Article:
If earth’s history is a calendar year
Time. First plants arrive at the end of November; insects in early December; flowers just before Christmas; Hominids land at 5pm on 31st December.
And with just 7 seconds to go before the next year begins we arrive at the apex of 4.5 billion years of evolution into the Anthropocene, a new geological era which began in 1950, literally shaped by us.
Our choices in clothes, travel, food and culture are proving more powerful than meteors and earthquakes combined. We even have our own anthropogenic rock type: Plastiglomerate.
This era is based on a simple notion: endless growth. Only it’s not so endless, as we now know. We have used 33% of earth’s natural resources, the vast majority in the the last 40 years.
Every year we extract 55 billion tons of bio-mass, fossil energy, metal and minerals from the earth. We take it out, use it and then chuck it away in unusable, toxic, unstable and deeply destructive forms with unintended but increasingly manifest consequences.
This creative, complex and abundant world – perhaps unique in the vastness of the universe – is in terrible trouble.
This situation has accelerated exponentially over the last 40 years. In 1979 carbon was at 333parts per million, now it is at 407.8ppm, higher than at any point in at least the past 800,000 years and 147% above the “pre-industrial” level of 1750.
Reporting the future
Last year the United Nations published 4 reports.
The first one on climate change was the rallying cry to act within 12 years, the immediate trigger for the climate emergency movement and student strikes.
None of them are comfortable (for me biodiversity was the most distressing; the more we understand about animals and plants the more their complexity and, in so many cases, their capacity to feel, learn, and communicate is revealed).
Each of them sounds the alarm and gives a clear set of recommendations, for rapid implementation. Instead of extracting we need to turn around and make it regenerative.
So how are we doing?
The UK is a mixed picture. As a measure of direct emissions the UK’s carbon has gone down – remarkably so, unless you include the carbon locked in to the clothes, toys and gizmos made in other countries.
UK emissions were 44% below 1990 levels in 2018. The first (2008-12) and the second carbon budget (2013-17) have been met and the UK is on track to meet the third (2018-22) carbon budget, but is not on track to meet the fourth, which covers the period 2023-27.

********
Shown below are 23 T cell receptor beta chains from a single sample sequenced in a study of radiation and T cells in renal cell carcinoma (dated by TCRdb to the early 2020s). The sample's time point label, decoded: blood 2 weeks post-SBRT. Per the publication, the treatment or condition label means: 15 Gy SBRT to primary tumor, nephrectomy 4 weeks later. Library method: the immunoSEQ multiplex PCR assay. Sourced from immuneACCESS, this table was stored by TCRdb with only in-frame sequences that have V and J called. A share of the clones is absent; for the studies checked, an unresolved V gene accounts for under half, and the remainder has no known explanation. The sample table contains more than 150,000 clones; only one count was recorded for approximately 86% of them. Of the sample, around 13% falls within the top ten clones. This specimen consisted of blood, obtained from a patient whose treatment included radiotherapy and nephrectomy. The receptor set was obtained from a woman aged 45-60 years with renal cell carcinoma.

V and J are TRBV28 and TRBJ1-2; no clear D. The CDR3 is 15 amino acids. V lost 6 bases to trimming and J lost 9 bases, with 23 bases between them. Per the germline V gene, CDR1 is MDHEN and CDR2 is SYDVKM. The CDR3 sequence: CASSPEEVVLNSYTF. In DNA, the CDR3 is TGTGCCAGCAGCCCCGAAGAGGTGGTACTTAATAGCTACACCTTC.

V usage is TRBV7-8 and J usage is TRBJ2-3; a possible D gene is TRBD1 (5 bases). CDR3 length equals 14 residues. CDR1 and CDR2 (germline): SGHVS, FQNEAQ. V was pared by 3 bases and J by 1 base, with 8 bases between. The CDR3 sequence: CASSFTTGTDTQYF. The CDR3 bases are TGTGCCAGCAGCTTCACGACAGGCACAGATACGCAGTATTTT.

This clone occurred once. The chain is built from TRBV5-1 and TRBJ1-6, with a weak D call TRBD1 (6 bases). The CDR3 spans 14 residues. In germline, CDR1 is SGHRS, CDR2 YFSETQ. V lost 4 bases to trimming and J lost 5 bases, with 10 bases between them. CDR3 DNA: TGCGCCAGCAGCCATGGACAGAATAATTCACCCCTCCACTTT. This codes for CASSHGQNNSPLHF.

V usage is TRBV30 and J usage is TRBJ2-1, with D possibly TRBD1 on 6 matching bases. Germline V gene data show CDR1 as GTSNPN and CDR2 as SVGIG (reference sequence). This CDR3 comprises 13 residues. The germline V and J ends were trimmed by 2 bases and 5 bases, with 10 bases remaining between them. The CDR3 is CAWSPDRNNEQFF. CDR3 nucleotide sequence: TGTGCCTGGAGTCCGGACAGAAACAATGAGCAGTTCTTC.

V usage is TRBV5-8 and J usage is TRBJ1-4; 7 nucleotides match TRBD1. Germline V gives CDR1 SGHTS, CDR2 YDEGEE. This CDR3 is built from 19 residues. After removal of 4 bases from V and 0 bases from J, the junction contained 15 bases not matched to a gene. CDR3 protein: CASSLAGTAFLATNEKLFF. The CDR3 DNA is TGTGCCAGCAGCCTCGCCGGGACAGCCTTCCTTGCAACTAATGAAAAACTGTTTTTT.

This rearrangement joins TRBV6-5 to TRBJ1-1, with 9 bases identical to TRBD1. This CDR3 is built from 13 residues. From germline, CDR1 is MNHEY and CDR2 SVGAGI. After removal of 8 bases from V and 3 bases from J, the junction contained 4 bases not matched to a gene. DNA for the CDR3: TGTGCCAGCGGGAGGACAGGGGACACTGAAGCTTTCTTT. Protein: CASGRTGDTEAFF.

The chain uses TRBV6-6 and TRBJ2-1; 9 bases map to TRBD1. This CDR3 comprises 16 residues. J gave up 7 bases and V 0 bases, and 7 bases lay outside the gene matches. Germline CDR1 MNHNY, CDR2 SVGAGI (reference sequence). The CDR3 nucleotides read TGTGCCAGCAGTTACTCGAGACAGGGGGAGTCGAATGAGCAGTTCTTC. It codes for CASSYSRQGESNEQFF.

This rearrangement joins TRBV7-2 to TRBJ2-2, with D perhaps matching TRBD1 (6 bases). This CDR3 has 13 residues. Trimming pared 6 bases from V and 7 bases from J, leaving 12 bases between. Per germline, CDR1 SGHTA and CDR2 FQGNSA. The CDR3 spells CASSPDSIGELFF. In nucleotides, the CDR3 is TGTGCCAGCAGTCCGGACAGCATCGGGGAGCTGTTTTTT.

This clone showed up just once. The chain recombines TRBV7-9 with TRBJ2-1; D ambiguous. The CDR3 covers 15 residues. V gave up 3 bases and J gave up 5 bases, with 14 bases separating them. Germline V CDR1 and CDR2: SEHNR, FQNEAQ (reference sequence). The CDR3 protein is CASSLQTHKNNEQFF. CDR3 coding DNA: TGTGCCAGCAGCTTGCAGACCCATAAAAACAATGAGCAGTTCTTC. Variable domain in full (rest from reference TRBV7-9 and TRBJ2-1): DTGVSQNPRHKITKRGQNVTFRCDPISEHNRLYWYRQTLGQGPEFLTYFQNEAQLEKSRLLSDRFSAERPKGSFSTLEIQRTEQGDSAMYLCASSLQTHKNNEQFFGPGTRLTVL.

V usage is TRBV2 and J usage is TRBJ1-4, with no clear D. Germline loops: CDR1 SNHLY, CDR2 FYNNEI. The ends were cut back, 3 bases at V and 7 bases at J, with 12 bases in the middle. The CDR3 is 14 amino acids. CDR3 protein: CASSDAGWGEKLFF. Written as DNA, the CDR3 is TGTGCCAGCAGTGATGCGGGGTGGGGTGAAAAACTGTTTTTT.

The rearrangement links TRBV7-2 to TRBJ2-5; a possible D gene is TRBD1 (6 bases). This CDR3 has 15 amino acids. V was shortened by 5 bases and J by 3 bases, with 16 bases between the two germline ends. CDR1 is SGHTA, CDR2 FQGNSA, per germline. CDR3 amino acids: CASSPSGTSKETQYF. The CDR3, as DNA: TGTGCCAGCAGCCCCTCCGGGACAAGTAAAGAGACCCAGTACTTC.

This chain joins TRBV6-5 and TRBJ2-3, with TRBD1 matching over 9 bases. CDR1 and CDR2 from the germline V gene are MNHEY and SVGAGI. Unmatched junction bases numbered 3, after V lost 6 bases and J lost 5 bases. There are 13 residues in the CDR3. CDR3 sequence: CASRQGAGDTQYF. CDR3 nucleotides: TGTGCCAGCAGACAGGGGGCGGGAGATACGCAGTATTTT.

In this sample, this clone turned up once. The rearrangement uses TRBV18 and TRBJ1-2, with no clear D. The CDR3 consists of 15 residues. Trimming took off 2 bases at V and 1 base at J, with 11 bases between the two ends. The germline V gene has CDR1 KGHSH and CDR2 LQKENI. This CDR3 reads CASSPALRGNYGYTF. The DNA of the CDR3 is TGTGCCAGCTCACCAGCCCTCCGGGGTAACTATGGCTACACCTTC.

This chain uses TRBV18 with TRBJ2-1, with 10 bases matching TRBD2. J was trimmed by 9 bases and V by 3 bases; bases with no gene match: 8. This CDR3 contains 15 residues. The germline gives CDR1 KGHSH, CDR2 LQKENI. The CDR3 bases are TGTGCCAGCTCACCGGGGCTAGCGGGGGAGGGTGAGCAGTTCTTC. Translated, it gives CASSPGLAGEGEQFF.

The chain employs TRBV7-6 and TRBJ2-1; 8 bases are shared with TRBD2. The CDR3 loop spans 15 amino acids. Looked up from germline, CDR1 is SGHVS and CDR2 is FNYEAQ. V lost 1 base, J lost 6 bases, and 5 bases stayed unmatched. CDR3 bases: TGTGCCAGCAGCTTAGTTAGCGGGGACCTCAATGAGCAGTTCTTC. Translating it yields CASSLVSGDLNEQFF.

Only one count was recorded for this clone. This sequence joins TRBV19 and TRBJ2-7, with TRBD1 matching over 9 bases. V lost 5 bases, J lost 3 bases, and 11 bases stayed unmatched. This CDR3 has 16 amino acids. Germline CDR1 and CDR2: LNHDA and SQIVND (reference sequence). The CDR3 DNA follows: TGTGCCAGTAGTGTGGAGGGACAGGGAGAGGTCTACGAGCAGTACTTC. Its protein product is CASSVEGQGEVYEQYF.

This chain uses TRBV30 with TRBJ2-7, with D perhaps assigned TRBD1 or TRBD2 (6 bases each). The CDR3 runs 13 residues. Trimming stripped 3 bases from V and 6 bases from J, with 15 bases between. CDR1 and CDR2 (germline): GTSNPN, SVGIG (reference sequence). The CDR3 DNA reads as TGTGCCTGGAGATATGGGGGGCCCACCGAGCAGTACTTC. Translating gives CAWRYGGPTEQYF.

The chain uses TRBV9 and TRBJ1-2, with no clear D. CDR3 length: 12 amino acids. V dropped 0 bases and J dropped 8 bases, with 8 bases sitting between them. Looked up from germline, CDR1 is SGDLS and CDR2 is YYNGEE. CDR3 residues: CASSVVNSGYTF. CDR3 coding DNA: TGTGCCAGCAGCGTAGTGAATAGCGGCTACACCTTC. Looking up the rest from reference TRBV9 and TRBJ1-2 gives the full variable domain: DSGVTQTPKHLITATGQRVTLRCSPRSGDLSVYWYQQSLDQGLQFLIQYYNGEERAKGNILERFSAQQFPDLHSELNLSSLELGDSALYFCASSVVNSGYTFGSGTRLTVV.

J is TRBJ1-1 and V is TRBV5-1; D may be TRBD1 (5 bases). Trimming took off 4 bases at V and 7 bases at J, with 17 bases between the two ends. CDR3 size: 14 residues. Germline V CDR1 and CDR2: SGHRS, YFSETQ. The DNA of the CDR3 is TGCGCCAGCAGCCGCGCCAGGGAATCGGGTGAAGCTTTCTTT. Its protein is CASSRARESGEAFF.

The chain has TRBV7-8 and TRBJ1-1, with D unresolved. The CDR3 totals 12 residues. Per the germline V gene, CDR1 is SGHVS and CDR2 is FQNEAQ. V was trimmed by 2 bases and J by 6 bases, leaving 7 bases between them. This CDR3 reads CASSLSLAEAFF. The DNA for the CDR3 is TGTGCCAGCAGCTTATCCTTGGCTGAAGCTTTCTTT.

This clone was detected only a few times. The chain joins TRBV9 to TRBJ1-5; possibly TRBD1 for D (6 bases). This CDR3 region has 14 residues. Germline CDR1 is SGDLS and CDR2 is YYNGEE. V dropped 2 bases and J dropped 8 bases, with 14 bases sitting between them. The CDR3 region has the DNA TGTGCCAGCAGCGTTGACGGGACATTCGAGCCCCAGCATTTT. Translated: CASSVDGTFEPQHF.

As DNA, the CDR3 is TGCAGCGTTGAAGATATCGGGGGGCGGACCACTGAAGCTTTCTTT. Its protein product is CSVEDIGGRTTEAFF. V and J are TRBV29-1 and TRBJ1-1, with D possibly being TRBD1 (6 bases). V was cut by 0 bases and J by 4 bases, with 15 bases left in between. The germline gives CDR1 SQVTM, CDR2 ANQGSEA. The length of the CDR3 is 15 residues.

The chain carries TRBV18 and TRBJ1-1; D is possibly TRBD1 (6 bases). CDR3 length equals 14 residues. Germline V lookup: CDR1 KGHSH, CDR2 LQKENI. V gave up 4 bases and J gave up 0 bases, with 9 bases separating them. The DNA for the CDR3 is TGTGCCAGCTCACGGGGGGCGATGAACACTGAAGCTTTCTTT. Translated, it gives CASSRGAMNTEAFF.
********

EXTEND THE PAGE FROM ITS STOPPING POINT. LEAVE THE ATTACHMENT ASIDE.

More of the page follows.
Meeting future carbon budgets and the UK’s 2050 target to reduce emissions by at least 100% of 1990 levels will require reducing domestic emissions by at least 3% of 2018 emissions, that is 50% higher than under the UK’s previous 2050 target and 30% higher than achieved on average since 1990. This is an indication of how substantial the step up in action must be to cut emissions in every sector.
Biodiversity and natural habitats less so; we have 13% of natural habitat left – less than anywhere else in Europe. We have the climate change act, and parliament, and over 400 local authorities who have called a climate emergency. We are way ahead of North America in terms of single use plastic, but not so good as Europe; we could do much more on waste and recycling.
Public awareness in this country is high though, and that is an extremely precious asset. The climate emergency declarations that swept across the country last year, from Bristol City Council to Parliament, including Culture, Music, Architecture and Heritage. The arts are really stepping in to this space and that is a really good story.
Is it enough?
Of course not. We need to continue to look at net zero carbon as our goal, we need to create places for and of nature, corridors of life throughout our lives. We need to be annoyed that the current model of growth and progress has been so stupid, misguided and destructive and we haven’t really noticed, and the arts need to take on the task of demonstrating what matters in how we do things, and to give meaning to the feeling and passions that will move us to action.
And if climate change as an idea doesn’t mean much to you then just take a walk outside by a river or canal, listen to the wind whispering the leaves, or notice that desk plant quietly filtering the air. Connect to the devastating beauty of it all, and all that we risk losing.
If I get to be 95 that’s another 40 years, the same time it has taken to create much of this mess, I need to imagine what that 40 years might be. How I live it, how we live it, and what I can do now to steward well and look ahead.
Because if we really want to, we can do this. Alongside the finance, policies, legalities, diplomacy etc etc etc we need acts of love, intelligence, foresight, and generosity. We need to get some perspective that’s got lost, get real, and make tomorrow well.
-Alison Tickell, December 2019